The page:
Yatin Pandit, who runs the Facebook page ‘Tharah Kardu’, dedicated to the culture, traditions and history of Kullu, says this year will impact the spiritual and tribal culture of the place. “Some deities have been invited. The others will obviously feel left out. Dhur vivaad [the years-old tussle between deities Shringa Rishi and Balu Nag on who will stay on Lord Raghunath’s right side during the rath yatra] has hogged the limelight for long. That will be missing. The scale of celebrations will obviously come down. Something, somewhere will be lost,” he says.
Hasn’t a lot been lost, anyways, we ask, and Pandit agrees. “A lot. For instance, the performance of folk dance laaldi is more ritualistic now. Earlier, there would be two pandals, one by Kullu royals and the other by Raja Shangri. That tradition died with the death of his descendents. Someone who has seen the British Pathe documentaries on Dasehra would have noticed Ladakhis in the video. That has faded away.” The Punjab District Gazetteers, 1917, also makes a mention of this: “… additional interest is lent to it by the presence of picturesquely clad Yarkandis and Ladakhis who have just finished their long journey from Central Asia with ponies and charas, silks and carpets for sale in the plains. The large concourse of people enables them to do some trade on the spot, and a good deal of business is also done in the sale of shoes, brass and copper vessels, cloth and jewellery.”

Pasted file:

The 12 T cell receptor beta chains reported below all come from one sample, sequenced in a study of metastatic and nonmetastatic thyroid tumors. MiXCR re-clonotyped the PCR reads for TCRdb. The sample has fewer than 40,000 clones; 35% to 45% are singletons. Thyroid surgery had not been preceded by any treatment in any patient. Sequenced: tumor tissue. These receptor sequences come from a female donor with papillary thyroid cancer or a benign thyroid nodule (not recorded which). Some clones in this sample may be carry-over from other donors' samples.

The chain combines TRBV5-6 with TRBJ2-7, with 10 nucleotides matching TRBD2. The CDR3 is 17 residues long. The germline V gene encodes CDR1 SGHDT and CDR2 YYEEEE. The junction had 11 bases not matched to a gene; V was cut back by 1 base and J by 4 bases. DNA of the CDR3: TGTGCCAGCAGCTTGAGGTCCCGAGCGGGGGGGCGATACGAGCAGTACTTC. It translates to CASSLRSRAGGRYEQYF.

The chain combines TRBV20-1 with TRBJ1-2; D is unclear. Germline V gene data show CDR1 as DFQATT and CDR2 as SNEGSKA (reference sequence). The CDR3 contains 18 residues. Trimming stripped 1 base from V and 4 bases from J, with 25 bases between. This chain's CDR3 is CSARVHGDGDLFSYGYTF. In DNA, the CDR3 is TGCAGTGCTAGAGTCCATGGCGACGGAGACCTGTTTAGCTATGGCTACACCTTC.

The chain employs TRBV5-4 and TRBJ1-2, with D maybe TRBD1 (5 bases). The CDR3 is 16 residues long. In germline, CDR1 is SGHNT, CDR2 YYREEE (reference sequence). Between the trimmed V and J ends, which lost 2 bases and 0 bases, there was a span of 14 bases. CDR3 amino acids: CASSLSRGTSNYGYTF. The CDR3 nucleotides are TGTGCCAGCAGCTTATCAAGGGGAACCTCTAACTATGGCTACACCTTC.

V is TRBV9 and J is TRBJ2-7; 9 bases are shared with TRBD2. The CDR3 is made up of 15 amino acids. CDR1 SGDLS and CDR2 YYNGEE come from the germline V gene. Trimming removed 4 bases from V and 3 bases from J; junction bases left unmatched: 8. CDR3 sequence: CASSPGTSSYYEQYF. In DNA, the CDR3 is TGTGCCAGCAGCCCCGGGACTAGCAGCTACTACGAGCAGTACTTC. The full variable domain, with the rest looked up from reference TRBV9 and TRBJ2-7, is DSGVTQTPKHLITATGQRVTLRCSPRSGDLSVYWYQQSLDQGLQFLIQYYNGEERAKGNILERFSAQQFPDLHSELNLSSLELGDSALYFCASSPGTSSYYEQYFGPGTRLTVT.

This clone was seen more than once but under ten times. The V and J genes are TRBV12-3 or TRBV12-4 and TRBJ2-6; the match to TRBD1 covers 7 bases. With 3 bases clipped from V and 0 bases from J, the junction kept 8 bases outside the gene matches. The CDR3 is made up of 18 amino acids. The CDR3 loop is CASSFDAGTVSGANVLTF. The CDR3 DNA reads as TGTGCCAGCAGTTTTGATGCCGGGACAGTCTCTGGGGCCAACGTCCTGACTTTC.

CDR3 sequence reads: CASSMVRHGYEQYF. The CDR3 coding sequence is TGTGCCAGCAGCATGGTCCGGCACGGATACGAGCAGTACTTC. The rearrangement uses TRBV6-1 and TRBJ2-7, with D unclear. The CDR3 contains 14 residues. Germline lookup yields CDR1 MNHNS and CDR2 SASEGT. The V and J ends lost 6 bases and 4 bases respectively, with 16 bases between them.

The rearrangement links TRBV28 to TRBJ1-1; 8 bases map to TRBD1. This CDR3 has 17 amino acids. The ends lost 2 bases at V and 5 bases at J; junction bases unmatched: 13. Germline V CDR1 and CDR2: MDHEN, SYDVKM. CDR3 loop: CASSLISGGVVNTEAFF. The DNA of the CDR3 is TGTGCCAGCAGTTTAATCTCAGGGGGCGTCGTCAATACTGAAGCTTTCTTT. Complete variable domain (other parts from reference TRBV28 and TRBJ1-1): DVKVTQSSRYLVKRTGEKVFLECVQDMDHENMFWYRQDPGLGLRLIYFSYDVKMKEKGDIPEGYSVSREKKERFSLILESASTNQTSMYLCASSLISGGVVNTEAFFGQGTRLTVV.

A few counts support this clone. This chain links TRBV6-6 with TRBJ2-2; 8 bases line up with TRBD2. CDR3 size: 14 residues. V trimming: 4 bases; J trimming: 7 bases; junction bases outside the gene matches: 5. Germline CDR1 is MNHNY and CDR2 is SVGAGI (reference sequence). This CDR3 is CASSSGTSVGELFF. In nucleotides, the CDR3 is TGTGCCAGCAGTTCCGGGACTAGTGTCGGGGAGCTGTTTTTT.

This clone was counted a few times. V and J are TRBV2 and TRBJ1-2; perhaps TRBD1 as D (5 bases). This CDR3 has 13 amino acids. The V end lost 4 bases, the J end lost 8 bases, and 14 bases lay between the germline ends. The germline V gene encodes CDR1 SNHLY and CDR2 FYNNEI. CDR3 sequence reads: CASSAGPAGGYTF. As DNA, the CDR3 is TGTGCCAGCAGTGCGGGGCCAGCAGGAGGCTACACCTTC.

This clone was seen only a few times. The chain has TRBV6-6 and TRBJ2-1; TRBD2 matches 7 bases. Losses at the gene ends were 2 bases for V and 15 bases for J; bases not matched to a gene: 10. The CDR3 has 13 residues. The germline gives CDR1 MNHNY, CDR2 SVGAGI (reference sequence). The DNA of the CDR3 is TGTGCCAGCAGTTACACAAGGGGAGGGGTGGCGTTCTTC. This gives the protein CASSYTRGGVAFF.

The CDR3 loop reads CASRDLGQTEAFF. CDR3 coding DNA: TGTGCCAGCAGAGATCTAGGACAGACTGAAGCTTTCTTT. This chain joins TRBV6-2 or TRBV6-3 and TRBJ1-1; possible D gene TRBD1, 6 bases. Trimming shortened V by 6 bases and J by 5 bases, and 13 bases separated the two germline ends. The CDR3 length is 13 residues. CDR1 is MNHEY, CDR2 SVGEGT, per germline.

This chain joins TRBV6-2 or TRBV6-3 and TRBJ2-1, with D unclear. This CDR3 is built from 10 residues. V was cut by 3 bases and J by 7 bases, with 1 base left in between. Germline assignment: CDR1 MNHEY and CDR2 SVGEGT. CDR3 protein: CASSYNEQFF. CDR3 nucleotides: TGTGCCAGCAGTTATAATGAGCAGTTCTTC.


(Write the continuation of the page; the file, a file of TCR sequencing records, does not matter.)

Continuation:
Shopping still is a major draw at the festival and the bulk of buying of household items (utensils, spices, furnishings, etc.) is done by locals during Dasehra only. Commercialisation has taken a toll on the festival, and not just in a negative way. “The yearly nazrana that the deities are given by the administration won’t be given to those not attending. That nazrana too comes from the activities at the mela. The loss is going to be tremendous for all,” says Heeralal.
Amid all this, Prof Varyam’s heart goes out to the poor who would buy their winter stuff from the huge market for second-hand clothes that comes up in the jhoola ground every year. “A new winter coat comes for Rs4,000, but here one would get it for Rs500. It worked for the poor man. It will be missed.”
The kids will miss the massive swings, the youngsters their days and evenings spent in gay abandon. Meeting long lost friends at exhibition ground; marvelling at the jumbo farm produce in the exhibition halls, trying one’s luck along with hundreds of others at Sutradhar tambola; spending chilly evenings at the open-air auditorium; getting goosebumps by the Well of Death… so much will be missed.